Surveillance data show that gonorrhea isolates with decreased susceptibility to azithromycin, an indicator of emerging resistance, increased more than 400% between 2013 and 2014 (from 0.6% to 2.5% of gonorrhea isolates). 

This is a distressing sign that the future of current treatment options may be in jeopardy and underscores the importance of the federal government’s Combating Antibiotic Resistant Bacteria (CARB) Action Plan, according to a study published in the Centers for Disease Control and Prevention’s (CDC’s) Morbidity and Mortality Weekly Report.

“The confluence of emerging drug resistance and very limited alternative options for treatment creates a perfect storm for future gonorrhea treatment failure in the United States,” Jonathan Mermin, MD, director of the CDC’s National Center for HIV/AIDS, Viral Hepatitis, STD, and Tuberculosis Prevention said in a press release about the study. “History shows us that bacteria will find a way to outlast the antibiotics we’re using to treat it. We are running just one step ahead in order to preserve the remaining treatment option for as long as possible.”

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The combination therapy currently recommended by CDC – an oral dose of azithromycin and single shot of ceftriaxone. – still works. To date, no treatment failures have been reported in the United States. But signs of emerging resistance to azithromycin suggests that this drug will be next in the long line of antibiotics to which gonorrhea bacteria have become resistant – a list that includes penicillin, tetracycline, and fluoroquinolones. Because of gonorrhea’s ability to outsmart the antibiotics used to treat it, CDC has been closely monitoring early warning signs of resistance not only to azithromycin but also to cephalosporins, the class of antibiotics that includes ceftriaxone, the researchers wrote.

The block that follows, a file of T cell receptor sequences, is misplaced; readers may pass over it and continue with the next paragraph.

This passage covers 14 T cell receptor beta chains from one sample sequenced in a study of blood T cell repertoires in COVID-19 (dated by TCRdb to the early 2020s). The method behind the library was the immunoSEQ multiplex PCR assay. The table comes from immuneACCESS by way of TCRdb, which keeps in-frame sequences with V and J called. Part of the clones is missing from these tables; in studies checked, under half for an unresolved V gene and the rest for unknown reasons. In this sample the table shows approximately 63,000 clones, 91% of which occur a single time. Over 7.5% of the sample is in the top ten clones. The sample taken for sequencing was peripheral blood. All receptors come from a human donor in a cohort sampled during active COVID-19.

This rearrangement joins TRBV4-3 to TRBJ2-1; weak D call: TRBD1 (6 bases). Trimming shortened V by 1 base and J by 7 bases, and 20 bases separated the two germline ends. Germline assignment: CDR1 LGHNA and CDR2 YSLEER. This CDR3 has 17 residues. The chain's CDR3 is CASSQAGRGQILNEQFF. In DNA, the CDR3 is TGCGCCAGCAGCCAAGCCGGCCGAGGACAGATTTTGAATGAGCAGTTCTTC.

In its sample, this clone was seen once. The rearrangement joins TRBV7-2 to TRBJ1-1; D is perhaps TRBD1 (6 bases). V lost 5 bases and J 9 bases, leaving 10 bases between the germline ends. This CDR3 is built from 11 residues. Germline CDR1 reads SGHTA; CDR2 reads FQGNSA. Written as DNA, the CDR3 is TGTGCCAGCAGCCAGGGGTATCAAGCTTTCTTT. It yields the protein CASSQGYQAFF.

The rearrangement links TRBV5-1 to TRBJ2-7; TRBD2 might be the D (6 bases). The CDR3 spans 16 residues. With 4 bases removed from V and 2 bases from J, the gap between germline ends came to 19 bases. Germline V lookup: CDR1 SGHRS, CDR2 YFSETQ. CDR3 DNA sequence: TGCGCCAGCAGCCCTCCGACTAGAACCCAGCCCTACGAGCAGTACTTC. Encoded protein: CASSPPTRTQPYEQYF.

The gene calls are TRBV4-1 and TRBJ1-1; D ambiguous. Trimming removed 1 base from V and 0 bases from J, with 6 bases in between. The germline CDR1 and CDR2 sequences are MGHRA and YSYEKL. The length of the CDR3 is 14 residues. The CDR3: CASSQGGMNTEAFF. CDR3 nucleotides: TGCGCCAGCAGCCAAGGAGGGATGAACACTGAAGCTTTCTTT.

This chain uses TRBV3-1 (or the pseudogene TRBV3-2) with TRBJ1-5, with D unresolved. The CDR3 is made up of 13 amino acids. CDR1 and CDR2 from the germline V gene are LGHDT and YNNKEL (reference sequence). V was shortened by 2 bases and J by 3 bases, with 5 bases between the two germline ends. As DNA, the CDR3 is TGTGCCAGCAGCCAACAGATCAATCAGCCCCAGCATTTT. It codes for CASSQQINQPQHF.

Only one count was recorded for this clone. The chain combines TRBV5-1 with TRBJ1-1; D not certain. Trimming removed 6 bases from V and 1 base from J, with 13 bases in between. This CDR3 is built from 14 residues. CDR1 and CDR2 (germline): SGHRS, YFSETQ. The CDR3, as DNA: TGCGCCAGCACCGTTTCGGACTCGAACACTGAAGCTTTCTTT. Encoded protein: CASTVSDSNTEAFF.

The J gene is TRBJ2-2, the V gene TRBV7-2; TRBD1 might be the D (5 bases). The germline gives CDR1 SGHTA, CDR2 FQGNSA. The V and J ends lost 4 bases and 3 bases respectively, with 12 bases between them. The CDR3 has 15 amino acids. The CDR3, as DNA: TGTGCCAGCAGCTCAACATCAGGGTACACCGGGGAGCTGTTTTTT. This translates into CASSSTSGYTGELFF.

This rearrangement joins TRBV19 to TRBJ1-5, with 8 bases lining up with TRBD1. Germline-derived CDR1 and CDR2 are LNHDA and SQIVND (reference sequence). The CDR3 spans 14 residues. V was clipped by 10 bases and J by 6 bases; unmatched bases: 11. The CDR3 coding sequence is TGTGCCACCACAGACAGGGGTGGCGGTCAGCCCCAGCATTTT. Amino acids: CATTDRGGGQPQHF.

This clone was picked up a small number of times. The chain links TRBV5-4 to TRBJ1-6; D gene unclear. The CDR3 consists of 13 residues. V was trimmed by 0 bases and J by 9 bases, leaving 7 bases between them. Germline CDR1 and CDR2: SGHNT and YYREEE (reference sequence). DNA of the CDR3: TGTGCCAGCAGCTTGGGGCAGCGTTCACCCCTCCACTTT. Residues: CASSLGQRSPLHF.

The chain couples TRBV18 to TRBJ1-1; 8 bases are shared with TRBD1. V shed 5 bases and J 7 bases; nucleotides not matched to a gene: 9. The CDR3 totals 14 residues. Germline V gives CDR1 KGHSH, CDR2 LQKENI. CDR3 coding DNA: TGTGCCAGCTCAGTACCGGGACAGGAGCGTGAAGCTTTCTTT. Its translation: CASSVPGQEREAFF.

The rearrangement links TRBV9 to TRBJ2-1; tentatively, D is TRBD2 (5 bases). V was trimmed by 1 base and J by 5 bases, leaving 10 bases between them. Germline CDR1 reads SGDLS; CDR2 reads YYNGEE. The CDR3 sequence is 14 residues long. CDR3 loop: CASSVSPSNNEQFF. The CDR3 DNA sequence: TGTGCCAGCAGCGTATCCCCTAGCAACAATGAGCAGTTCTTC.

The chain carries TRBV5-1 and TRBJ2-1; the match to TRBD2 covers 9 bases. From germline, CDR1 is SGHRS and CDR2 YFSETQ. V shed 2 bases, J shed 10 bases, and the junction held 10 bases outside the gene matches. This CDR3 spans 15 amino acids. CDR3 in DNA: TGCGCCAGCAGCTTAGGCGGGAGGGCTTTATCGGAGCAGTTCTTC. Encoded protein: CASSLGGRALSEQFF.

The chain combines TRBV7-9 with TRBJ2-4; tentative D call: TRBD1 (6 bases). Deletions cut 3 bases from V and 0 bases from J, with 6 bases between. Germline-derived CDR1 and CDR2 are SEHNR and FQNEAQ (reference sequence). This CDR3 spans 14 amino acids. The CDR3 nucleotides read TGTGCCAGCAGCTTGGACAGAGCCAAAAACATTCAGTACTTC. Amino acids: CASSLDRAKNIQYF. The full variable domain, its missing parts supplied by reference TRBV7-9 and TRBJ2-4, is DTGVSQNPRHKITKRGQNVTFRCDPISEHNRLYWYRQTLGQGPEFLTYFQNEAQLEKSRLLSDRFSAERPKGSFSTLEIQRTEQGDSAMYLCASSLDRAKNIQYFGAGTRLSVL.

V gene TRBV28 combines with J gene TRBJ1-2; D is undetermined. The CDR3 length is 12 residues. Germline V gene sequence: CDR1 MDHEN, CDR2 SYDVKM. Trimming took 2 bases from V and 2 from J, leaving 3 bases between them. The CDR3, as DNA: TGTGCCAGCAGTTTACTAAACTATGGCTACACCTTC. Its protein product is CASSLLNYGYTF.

Gonorrhea is one of the most common STDs in the United States, and the 2014 STD surveillance report indicates that gonorrhea and other reportable STDs are on the rise.

CDC officials said they are taking action by collaborating with state and local health departments and community partner organizations to extend the reach of existing STD prevention services. This includes programs like Improving STD Programs through Assessment, Assurance, Policy Development and Prevention Strategies (STD AAPPS), which provides funding to all 50 states to decrease the burden of STDs, and Community Approaches to Reducing Sexually Transmitted Diseases (CARS), which leverages community resources and partners to reduce STD disparities.

As part of the broader CARB Action Plan, CDC officials are specifically addressing the threat of antibiotic resistant gonorrhea by working with state and local health departments to enhance their capacity to monitor and test for resistant gonorrhea infections and developing rapid response strategies if resistance to the last line of antibiotics is detected.

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1. CDC. Neisseria gonorrhoeae Antimicrobial Susceptibility Surveillance —The Gonococcal Isolate Surveillance Project, 27 Sites, United States, 2014MMWR. 2016; 65(7);1–19